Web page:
Mark F
4th October 1999, 11:10
I use an AOpen AX6BC (older -not Pro or Gold), there are many reviews on the net of their boards, with remarkes on how well they shair resorces, and are able to correctly assign them even with all 5 PCI slots used( and remain stable doing it). They are not as "populare" as ABIT and ASUS boards, but they must be doing something right; they are the second largest MOBO makers (after Intel).
Newer boards (PRO and Gold) even have VCore adjustments. I have seen where the same prossesor needs VCore increases to be stable on other boards and runns fine at 2.0V on mine. I run a PIII at 124MHZ 2.0V, weeks at a time (heavy use w/no reboots), with no stability isues.
IMHO, they are great boards.

Mark F.

OH NO, my retractable cup holder swallowed a CD

4th October 1999, 11:39
Since it's been released I guess I can confirm I'm using a Marvel G400-TV. Works great.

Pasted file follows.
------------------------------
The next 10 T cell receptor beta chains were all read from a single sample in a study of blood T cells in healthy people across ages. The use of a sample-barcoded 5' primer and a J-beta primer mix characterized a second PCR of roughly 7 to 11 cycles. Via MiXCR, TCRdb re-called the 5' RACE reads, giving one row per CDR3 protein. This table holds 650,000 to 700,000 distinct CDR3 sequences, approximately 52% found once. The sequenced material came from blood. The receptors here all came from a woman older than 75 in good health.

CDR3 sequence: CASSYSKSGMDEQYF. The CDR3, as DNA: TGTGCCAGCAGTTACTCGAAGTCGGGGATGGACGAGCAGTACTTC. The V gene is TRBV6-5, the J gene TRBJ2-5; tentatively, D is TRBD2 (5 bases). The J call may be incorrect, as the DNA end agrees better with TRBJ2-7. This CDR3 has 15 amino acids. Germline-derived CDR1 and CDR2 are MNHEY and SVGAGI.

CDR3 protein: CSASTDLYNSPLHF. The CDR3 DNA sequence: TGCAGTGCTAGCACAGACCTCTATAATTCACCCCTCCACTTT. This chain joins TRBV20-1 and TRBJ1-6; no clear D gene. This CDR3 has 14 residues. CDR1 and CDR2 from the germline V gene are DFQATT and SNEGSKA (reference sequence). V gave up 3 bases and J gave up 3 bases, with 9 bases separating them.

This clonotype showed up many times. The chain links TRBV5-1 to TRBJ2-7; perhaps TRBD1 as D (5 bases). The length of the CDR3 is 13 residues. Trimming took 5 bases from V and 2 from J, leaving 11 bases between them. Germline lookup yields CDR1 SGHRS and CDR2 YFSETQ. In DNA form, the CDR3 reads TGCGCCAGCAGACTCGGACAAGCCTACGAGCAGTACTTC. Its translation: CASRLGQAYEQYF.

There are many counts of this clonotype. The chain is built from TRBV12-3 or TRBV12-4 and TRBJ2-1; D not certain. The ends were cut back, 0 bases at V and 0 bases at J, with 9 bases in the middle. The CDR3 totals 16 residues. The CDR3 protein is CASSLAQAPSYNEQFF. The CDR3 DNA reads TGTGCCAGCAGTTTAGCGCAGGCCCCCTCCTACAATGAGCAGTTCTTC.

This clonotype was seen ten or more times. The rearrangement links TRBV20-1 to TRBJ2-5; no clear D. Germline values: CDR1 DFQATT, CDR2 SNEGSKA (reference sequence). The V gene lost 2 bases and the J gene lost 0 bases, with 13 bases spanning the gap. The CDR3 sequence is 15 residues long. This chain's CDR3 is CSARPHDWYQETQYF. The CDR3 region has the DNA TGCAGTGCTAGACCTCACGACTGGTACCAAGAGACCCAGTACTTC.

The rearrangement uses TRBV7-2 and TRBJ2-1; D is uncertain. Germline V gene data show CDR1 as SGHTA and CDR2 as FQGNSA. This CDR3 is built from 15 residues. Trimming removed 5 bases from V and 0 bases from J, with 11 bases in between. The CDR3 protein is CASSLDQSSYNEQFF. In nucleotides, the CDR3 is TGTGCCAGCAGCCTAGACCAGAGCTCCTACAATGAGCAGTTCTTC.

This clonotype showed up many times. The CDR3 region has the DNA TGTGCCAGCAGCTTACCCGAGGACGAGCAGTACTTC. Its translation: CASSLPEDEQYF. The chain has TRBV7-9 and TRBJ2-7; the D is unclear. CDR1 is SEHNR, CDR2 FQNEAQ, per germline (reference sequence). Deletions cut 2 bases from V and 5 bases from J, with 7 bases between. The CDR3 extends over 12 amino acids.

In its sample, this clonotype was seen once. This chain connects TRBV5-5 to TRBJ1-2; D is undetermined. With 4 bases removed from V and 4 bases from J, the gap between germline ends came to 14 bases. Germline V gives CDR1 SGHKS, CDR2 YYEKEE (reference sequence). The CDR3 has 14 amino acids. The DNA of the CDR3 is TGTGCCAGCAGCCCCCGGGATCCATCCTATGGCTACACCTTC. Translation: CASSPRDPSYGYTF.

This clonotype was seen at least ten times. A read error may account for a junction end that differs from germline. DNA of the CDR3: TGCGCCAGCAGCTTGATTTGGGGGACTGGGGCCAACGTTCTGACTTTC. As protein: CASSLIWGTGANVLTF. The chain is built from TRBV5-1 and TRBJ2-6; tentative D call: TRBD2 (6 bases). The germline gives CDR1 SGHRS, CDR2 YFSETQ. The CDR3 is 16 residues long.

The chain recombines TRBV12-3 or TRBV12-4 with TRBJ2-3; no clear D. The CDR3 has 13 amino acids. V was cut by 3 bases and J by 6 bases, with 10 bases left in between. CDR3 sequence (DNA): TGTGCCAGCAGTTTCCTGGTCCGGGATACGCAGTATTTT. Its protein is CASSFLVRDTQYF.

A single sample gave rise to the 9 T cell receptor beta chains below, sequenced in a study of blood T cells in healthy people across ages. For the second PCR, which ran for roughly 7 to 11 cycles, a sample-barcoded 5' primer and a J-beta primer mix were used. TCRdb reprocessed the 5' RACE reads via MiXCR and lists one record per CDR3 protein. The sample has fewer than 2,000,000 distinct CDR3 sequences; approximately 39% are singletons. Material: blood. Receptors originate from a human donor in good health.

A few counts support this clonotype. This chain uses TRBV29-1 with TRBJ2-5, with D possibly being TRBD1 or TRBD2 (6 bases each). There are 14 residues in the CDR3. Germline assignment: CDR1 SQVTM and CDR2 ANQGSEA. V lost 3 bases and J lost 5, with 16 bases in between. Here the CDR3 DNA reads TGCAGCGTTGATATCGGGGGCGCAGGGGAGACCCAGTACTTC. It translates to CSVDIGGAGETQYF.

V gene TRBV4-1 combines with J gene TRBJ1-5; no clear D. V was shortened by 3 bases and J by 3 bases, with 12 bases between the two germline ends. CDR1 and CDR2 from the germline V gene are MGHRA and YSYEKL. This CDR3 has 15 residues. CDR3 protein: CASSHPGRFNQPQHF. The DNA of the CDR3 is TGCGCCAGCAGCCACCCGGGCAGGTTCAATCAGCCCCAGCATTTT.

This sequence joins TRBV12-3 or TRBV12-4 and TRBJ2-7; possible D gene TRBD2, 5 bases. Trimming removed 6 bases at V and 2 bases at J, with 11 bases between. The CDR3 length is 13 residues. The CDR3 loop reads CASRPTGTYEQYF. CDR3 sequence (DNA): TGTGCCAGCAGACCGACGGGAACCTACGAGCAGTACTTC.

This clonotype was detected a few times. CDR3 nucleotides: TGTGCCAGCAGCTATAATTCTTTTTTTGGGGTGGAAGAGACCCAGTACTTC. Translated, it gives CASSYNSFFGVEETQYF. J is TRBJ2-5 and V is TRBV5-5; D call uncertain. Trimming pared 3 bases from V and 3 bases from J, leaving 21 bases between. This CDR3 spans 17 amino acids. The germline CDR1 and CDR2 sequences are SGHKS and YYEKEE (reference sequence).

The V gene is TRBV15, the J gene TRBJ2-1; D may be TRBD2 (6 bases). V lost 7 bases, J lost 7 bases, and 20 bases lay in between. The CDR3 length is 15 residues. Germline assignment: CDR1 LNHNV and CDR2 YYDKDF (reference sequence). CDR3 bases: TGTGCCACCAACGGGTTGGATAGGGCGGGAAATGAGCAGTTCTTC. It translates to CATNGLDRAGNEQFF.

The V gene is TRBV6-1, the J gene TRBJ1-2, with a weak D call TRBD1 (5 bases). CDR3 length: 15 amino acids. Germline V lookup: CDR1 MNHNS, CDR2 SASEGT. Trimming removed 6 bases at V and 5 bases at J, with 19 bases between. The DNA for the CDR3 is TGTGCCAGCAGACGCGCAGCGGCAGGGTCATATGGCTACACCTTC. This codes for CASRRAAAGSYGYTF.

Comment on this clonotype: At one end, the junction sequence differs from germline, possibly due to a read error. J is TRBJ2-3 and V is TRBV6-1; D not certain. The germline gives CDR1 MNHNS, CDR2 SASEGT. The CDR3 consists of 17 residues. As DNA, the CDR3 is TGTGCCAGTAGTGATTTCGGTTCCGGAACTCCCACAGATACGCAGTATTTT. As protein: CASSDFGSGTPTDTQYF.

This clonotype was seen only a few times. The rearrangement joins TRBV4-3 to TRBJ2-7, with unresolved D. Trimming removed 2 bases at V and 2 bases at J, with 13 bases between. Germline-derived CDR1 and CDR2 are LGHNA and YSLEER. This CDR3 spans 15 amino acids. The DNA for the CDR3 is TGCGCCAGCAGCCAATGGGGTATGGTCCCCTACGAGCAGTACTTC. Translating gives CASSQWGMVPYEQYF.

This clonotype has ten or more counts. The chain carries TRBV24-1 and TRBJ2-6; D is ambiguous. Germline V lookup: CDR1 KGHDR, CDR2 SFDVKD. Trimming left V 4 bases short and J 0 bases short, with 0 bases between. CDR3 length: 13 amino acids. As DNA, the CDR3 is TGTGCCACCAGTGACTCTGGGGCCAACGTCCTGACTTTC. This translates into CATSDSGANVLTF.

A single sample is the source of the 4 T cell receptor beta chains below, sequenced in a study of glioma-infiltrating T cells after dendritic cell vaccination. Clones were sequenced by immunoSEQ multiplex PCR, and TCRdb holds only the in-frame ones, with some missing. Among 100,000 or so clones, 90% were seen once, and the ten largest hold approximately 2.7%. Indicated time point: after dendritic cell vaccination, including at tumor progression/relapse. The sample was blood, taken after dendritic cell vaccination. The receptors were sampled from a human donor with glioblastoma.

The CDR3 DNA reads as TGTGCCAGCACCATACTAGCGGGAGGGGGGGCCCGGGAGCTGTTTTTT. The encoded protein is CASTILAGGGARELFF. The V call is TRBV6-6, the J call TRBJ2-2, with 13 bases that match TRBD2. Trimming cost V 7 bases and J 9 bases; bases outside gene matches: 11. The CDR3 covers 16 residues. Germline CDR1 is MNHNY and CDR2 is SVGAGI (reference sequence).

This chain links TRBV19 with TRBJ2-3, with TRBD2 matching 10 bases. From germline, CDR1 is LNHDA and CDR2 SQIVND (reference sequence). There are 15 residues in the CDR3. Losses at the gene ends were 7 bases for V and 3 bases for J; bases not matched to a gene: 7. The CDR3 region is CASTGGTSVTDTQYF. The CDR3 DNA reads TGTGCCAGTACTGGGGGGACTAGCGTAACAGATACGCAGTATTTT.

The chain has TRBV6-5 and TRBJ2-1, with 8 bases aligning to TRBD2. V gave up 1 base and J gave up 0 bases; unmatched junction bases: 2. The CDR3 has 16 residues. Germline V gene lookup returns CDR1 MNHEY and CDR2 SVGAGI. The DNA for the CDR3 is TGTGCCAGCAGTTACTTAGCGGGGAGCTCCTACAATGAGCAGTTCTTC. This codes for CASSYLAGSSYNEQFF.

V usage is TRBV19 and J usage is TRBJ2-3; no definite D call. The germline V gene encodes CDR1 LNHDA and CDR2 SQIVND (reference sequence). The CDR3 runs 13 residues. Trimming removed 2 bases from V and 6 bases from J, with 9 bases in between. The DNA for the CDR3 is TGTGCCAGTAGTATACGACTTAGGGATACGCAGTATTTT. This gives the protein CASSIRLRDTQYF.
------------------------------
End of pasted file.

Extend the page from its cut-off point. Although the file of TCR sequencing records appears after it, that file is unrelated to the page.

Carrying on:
Now for tsi's IRQ problem;

An IRQ is just a direct means of getting the CPU's attention. Having more than 4 PCI slots guarantees some IRQ's will be shared since there are only 4 INT lines available for PCI slots. "INT lines"?

Legacy busses like ISA require each expansion device to use a different, unique IRQ in order to communicate with the CPU. The OS is required to set the IRQ for each ISA device. The PCI bus uses INT lines instead, which are then routed to IRQs by the PCI BIOS.

There are four INT lines named INTA, INTB, INTC and INTD. The PCI BIOS assigns an INT line to a PCI device at initialization. PCI devices then use whatever INT line is assigned to access a system IRQ.

Using this routing method the PCI BIOS is capable of assigning more than one IRQ to any particular INT line. This allows IRQ's to be shared between devices. Since only one busmastering device is active at any given time several devices can share the same INT line.

As long as the device drivers are written correcly sharing is no big deal. Using BOTH the BH6 and P3B-F cards my system had the USB, PCI modem and PCI LAN card all sharing IRQ 12 with no problems at all. Sound cards are another issue....

What kind of sound card are you using? My audio is on an AWE64 ISA and it's alone on IRQ5, as is typical for them. One more advantage for ISA audio on an editing system ;-)

Dr. Mordrid

[This message has been edited by DrMordrid (edited 10-05-1999).]